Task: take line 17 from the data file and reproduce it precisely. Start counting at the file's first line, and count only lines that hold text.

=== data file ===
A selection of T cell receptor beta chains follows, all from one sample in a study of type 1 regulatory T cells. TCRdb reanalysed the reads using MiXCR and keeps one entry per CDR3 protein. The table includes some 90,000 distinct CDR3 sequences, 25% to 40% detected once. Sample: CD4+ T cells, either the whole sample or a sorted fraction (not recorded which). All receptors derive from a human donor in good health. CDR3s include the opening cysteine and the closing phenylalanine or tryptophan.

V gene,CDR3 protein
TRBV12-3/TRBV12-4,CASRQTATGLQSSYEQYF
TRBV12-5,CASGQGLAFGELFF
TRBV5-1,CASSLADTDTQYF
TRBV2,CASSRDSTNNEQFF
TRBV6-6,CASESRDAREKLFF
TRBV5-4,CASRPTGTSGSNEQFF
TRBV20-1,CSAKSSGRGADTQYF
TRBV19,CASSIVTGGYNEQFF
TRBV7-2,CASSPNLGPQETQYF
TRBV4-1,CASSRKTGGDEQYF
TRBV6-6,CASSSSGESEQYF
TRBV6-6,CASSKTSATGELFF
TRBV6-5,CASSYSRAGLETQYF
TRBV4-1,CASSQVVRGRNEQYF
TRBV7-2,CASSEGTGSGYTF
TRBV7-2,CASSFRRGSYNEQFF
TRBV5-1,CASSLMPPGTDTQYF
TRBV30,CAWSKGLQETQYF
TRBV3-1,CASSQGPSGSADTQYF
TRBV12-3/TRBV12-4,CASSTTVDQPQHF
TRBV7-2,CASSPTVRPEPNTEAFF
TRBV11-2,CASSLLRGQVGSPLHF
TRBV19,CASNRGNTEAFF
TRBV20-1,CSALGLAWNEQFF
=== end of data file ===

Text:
TRBV7-2,CASSEGTGSGYTF